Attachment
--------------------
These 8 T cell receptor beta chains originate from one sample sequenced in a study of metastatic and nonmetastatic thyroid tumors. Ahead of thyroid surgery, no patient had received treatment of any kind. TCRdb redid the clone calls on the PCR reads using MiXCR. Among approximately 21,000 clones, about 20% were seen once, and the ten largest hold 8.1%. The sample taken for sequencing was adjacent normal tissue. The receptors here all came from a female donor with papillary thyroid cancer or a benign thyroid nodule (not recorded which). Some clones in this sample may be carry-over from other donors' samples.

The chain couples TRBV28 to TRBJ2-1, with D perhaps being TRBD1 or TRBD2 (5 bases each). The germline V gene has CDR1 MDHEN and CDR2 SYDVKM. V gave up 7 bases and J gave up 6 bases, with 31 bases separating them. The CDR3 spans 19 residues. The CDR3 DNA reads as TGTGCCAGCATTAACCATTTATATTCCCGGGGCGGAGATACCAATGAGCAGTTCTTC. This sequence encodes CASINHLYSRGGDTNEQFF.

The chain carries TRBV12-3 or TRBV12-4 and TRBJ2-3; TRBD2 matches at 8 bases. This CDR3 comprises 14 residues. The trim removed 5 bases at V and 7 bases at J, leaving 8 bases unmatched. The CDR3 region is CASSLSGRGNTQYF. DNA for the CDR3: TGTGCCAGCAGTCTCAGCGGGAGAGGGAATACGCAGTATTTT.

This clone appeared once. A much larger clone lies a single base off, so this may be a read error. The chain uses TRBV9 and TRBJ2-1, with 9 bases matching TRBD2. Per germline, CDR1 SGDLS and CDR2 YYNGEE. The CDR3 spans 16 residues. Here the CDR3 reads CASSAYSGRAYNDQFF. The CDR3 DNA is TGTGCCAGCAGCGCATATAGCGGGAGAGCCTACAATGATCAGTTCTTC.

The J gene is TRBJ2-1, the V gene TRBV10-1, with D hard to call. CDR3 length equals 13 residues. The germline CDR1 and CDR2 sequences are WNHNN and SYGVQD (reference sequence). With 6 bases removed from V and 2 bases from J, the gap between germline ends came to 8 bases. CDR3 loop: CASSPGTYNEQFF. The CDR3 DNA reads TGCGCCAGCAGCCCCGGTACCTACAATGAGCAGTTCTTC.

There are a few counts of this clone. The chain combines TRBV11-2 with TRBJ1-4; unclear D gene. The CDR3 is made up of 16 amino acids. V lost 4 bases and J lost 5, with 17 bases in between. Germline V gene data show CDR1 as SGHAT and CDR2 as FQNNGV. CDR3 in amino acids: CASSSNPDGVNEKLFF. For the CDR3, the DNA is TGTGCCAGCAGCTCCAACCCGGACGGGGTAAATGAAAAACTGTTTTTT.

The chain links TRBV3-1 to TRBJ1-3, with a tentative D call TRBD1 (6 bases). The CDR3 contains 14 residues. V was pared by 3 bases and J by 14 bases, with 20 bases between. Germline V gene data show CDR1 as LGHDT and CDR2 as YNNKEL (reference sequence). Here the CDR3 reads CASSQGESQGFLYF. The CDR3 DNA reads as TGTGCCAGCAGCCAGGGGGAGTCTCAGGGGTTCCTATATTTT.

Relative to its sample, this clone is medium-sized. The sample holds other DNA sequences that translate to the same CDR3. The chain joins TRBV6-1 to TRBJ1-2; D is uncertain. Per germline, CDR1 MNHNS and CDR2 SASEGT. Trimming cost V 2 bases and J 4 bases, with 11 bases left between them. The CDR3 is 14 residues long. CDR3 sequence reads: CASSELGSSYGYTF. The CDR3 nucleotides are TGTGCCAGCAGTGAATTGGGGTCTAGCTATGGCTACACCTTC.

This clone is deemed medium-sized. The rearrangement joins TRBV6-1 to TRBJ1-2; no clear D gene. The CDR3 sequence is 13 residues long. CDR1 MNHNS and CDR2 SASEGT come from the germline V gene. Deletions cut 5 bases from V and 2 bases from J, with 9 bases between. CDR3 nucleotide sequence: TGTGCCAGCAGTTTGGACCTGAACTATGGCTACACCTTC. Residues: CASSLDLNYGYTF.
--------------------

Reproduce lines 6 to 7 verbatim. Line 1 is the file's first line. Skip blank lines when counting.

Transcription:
There are a few counts of this clone. The chain combines TRBV11-2 with TRBJ1-4; unclear D gene. The CDR3 is made up of 16 amino acids. V lost 4 bases and J lost 5, with 17 bases in between. Germline V gene data show CDR1 as SGHAT and CDR2 as FQNNGV. CDR3 in amino acids: CASSSNPDGVNEKLFF. For the CDR3, the DNA is TGTGCCAGCAGCTCCAACCCGGACGGGGTAAATGAAAAACTGTTTTTT.

The chain links TRBV3-1 to TRBJ1-3, with a tentative D call TRBD1 (6 bases). The CDR3 contains 14 residues. V was pared by 3 bases and J by 14 bases, with 20 bases between. Germline V gene data show CDR1 as LGHDT and CDR2 as YNNKEL (reference sequence). Here the CDR3 reads CASSQGESQGFLYF. The CDR3 DNA reads as TGTGCCAGCAGCCAGGGGGAGTCTCAGGGGTTCCTATATTTT.